Size: 250 ml
ABV: 3.8 %
I often feel small pangs of guilt when having to write the odd bad thing about a beer; I mean at the end of the day it’s just my opinion right? There is however, a moment every so often, when you come across a beer which is crying out to be slam-dunked in the public forum. I have therefore absolutely no compunction whatsoever in advising every discerning and non-discerning beer drinker to steer well clear of the Mystic Limoen.
Any self-respecting beer aficionado of course wouldn’t need me to tell them this but there is clearly a market for the Mystic beers otherwise the brewers Haacht, and the number of other similar purveyors of these alcopops wouldn’t pollute the market with them. I would though like to bring to the attention of those who might fancy a brief dalliance with these beers, exactly what goes into them, because it certainly aint just barley, water, hops and yeast. According to the official ingredients you will also find the sinister sounding Acesulfame K among other dubiously unnatural additives.
I remember having a long conversation once with a homeopath about diet drinks and artificial sweeteners. The general view was that chemical additives such as aspartame end up pickling your internal organs if drunk in excess, and I’ve been cautious ever since. I decided therefore to have a quick look at Ace-K, or Acesulfame Potassium, or Sunett or Sweet-One as it is also more familiarly marketed as in the US. It has been an officially approved sweetener since 1988; approved that is by the Food and Drug Administration (FDA) in the USA. Remarkably Ace-K is two hundred times sweeter than table sugar and therefore has been widely used in carbonated drinks alongside other high street sweeteners, whereby a combination of both can often reduce the natural bitterness. That is about all the good news.
The bad news is that this is an additive which has barely been properly tested. Although the FDA in the USA and similar bodies in Europe will deny any concerns, Ace-K contains methylene chloride which is generally held to have carcinogenic properties. Aside from cancer, long term exposure to this compound can cause headaches, depression, nausea, mental confusion, liver and kidney dysfunction, and visual disturbances. Tests conducted on rats over three months showed that an administration of acetoacetamide (a breakdown product) caused benign tumours. The FDA argue that further tests have proved inconclusive, in particular a study by the National Toxicology Program where 60 rats were exposed to massively high does of Ace-K and did not contract tumours. Either way, there is clearly some concern over these additives, and it is generally accepted that Ace-K is one of the most under-tested and potentially most dangerous of the artifical sweetener family.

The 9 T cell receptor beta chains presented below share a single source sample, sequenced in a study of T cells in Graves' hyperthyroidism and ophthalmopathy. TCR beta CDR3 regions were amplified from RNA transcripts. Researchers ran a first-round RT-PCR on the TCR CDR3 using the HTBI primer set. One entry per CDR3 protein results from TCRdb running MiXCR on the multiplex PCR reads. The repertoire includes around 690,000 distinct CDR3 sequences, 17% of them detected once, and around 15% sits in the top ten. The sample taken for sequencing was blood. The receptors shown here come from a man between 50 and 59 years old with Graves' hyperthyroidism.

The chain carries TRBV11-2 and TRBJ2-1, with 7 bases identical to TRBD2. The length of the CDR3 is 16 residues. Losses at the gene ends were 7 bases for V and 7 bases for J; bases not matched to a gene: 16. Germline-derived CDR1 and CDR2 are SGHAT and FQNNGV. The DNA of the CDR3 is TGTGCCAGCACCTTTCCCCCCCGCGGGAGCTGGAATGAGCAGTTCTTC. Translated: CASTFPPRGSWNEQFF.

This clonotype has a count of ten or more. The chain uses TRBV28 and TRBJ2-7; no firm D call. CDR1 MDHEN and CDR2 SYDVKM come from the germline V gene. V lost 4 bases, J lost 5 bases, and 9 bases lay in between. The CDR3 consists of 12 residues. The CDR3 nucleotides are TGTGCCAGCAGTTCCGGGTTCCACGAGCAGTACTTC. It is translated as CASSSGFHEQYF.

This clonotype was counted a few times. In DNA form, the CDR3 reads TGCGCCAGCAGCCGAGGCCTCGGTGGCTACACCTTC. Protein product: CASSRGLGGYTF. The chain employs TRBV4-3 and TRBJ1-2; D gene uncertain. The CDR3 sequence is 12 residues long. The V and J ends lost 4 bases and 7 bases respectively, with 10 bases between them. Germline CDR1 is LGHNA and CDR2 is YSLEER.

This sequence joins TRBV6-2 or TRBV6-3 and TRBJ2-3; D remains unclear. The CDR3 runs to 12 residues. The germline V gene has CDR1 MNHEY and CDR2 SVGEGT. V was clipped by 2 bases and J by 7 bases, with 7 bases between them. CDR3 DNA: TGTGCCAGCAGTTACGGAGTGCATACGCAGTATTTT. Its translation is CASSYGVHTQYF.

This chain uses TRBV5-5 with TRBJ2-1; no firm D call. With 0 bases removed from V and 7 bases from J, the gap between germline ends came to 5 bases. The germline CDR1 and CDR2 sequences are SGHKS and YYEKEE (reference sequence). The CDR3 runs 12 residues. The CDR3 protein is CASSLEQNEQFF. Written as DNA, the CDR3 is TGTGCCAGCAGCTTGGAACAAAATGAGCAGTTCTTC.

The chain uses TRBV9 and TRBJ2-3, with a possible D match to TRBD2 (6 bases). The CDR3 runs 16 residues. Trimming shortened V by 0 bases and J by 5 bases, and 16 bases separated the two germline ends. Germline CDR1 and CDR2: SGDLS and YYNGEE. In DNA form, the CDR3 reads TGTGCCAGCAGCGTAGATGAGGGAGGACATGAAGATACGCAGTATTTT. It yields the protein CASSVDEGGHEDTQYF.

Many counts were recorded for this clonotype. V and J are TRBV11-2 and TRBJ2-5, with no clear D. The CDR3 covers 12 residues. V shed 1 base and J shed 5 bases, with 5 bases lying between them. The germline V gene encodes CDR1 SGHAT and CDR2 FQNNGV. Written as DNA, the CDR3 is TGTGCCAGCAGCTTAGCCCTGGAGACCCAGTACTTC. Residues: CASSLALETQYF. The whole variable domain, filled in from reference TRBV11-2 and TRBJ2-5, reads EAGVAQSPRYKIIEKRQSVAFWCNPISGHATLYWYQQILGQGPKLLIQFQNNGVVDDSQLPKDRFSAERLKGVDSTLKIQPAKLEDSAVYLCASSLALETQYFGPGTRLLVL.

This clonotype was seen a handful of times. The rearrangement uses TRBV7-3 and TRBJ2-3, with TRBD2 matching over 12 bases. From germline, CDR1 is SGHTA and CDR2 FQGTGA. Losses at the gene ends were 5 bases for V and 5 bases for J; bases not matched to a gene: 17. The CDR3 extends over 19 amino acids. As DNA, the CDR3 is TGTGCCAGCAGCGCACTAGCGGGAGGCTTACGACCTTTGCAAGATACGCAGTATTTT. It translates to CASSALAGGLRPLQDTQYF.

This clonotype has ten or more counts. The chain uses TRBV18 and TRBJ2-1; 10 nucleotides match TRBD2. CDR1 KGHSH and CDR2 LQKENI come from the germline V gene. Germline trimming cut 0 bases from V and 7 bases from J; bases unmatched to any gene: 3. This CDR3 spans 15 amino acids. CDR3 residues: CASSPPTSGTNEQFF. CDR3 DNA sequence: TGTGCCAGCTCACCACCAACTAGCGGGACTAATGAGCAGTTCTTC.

I’m not stating a case either way but one thing is for sure; that sweeteners such as Ace-K have no place in the world of beer, or certainly not the beer world which I want to live in. The Mystic Limoen was a dreadful experience in its own right, but when you consider the potential implications on your health of drinking beverages like this it just further adds to your woe. The irony of potentially poisoning the very punters that keep them in business at least raised something of a smirk; which is at least more than the beer or this story did.